The cadenzas are written for instrumental duos, namely woodwinds, strings, and piano/percussion, all with the addition of whistling vessels. The episodes (the last of which acts as an epilogue) are, in turn, written for the entire ensemble. The central episode mirrors the structure of the entire piece. This central (and longest) episode is made of four sub-sections in which the main role (or leading layer) is assigned to each instrumental pair, one at a time, in the same sequence as the cadenzas. A climactic section, played by the entire ensemble, closes this central episode. The epilogue acts as an afterthought and leaves the piece open-ended, concluding with a question rather than a definite answer.


'Doctuh' MICHAEL WOODS (b. 1952) majored in composition and minored in string bass at Indiana University (MM) and the University of Oklahoma (DMA). He was the first African-American to receive a doctorate in composition from Oklahoma University. He also received an MM degree in jazz studies from Indiana University. Woods has written more than 600 compositions in various styles, including choral, orchestral, and chamber works, as well as jazz combo and big band charts. He has had his compositions performed by the Albany Symphony, North Arkansas Symphony, Society for New Music, Central New York Jazz Orchestra, and the Tulsa Philharmonic.  Woods is director and bassist for the Zoe Jazz Band, and bassist for the Omniverse jazz ensemble.  Both groups often perform his compositions.  At Hamilton College Woods teaches courses in jazz history, jazz arranging and jazz improvisation, as well as directing the College's Jazz Ensemble.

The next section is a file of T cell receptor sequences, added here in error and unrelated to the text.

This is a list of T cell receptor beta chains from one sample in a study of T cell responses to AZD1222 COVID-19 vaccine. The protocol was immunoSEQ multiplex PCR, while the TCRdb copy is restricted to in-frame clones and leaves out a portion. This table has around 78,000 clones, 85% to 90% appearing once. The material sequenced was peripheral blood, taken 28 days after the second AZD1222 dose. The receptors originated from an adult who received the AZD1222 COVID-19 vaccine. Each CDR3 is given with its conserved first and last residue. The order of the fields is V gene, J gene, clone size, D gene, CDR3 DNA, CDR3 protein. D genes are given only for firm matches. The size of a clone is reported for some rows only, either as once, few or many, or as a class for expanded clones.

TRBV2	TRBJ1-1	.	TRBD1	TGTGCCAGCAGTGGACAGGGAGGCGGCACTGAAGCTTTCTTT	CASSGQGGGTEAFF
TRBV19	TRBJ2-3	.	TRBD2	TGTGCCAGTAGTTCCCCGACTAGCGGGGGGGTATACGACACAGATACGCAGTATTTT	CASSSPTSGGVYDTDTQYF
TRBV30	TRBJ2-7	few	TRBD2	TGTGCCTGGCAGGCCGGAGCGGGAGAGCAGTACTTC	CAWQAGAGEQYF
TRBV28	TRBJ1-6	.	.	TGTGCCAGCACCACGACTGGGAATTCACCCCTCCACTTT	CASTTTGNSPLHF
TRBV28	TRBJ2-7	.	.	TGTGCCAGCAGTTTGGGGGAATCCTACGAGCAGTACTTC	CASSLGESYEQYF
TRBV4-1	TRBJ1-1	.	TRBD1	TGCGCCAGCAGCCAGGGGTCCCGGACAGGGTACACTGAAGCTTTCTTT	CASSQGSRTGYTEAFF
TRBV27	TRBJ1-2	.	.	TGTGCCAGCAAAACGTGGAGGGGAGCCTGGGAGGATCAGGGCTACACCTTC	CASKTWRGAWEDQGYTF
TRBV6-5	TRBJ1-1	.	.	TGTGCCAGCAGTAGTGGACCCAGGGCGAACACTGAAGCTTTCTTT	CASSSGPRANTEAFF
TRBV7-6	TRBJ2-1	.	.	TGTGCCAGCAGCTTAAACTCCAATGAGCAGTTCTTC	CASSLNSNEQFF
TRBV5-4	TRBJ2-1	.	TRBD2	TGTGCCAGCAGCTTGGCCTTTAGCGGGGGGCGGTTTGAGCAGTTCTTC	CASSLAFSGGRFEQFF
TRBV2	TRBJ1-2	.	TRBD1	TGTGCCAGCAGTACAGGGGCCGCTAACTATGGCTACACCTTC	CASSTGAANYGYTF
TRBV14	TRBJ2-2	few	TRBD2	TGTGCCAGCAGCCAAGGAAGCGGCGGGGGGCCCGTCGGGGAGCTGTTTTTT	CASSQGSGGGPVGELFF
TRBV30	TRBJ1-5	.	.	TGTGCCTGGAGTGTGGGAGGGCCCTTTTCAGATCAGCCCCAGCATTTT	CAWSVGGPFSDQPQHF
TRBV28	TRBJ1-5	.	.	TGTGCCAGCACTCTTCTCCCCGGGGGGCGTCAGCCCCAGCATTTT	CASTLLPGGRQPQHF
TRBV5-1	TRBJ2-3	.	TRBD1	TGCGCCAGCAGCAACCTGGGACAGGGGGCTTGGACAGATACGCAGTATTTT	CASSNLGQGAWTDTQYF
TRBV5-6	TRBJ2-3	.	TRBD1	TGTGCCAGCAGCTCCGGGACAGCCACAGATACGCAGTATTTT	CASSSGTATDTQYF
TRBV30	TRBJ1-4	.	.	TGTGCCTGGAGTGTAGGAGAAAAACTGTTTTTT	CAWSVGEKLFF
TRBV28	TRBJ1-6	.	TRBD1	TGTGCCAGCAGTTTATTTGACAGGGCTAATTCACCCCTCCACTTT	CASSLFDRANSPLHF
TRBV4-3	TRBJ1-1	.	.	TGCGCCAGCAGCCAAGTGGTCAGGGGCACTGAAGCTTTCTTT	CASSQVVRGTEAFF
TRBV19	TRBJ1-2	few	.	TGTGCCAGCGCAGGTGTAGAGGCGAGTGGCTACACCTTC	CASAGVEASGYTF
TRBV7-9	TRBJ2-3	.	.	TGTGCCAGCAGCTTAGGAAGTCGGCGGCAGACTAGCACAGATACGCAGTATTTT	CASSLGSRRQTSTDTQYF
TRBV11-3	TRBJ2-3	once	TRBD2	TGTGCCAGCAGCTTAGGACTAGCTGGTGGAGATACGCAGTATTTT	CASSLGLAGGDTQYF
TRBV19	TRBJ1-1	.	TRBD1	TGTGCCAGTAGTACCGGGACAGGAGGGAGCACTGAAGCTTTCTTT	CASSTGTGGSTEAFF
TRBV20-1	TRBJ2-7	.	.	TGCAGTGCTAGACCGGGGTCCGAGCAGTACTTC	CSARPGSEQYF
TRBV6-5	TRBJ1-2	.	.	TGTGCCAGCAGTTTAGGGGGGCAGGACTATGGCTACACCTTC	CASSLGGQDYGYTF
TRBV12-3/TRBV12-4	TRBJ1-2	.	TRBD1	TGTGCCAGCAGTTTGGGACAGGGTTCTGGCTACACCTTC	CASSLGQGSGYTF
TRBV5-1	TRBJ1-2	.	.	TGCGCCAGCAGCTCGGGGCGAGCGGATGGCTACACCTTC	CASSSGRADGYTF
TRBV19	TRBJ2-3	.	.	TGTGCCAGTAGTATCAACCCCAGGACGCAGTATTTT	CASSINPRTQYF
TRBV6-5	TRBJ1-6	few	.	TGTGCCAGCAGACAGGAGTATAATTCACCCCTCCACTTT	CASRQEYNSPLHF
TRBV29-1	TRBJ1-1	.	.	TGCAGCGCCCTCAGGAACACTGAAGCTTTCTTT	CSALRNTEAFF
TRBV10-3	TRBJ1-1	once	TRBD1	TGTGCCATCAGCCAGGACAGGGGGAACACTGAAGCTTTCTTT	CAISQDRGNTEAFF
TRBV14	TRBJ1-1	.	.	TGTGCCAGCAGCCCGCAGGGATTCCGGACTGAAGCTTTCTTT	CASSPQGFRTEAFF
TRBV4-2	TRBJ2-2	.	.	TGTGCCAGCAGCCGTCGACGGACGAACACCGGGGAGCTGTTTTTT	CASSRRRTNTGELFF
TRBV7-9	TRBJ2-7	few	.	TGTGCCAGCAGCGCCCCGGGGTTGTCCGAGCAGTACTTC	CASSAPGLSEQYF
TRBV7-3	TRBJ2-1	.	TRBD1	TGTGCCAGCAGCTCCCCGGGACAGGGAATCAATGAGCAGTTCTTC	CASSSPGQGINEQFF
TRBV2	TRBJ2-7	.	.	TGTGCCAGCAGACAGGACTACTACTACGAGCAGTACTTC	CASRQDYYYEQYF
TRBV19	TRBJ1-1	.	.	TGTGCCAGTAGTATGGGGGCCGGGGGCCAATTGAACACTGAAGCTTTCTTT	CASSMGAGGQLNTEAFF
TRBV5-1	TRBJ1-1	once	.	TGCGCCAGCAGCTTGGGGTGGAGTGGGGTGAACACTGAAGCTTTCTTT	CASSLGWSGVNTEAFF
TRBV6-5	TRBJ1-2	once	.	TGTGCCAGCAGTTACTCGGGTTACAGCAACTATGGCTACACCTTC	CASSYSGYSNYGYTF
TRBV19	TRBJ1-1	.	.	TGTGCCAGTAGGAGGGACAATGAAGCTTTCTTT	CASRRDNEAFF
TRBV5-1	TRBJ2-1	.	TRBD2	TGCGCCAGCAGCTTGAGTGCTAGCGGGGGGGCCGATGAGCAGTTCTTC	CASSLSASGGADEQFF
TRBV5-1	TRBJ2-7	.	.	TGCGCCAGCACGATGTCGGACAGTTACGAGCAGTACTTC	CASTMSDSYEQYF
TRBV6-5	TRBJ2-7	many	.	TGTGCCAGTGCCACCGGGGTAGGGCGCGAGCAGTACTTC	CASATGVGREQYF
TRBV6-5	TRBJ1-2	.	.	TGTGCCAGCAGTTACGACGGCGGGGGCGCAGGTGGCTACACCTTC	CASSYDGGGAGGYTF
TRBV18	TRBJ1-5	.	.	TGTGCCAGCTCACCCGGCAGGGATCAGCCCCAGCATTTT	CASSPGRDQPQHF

Libations is written as if it were a drink used in a ceremony. However, the wine and/or the inebriation is the effect of the jazz solos. This is accentuated by the bass doubled with the scat vocal solo. The work is playful but challenging to perform. The solos for violin and vibes are written out. The solos for piano and bass are improvised.


MARK OLIVIERI (b. 1972) is a Professor of Music at Hobart and William Smith Colleges. A productive composer, Olivieri receives numerous commissions and performances of his work from artists throughout the U.S. and abroad. Olivieri's compositions are equally inspired and informed as much by Black Sabbath and Thelonius Monk as they are by traditional concert music. His experience as an improvising musician and jazz arranger also informs his work as a composer.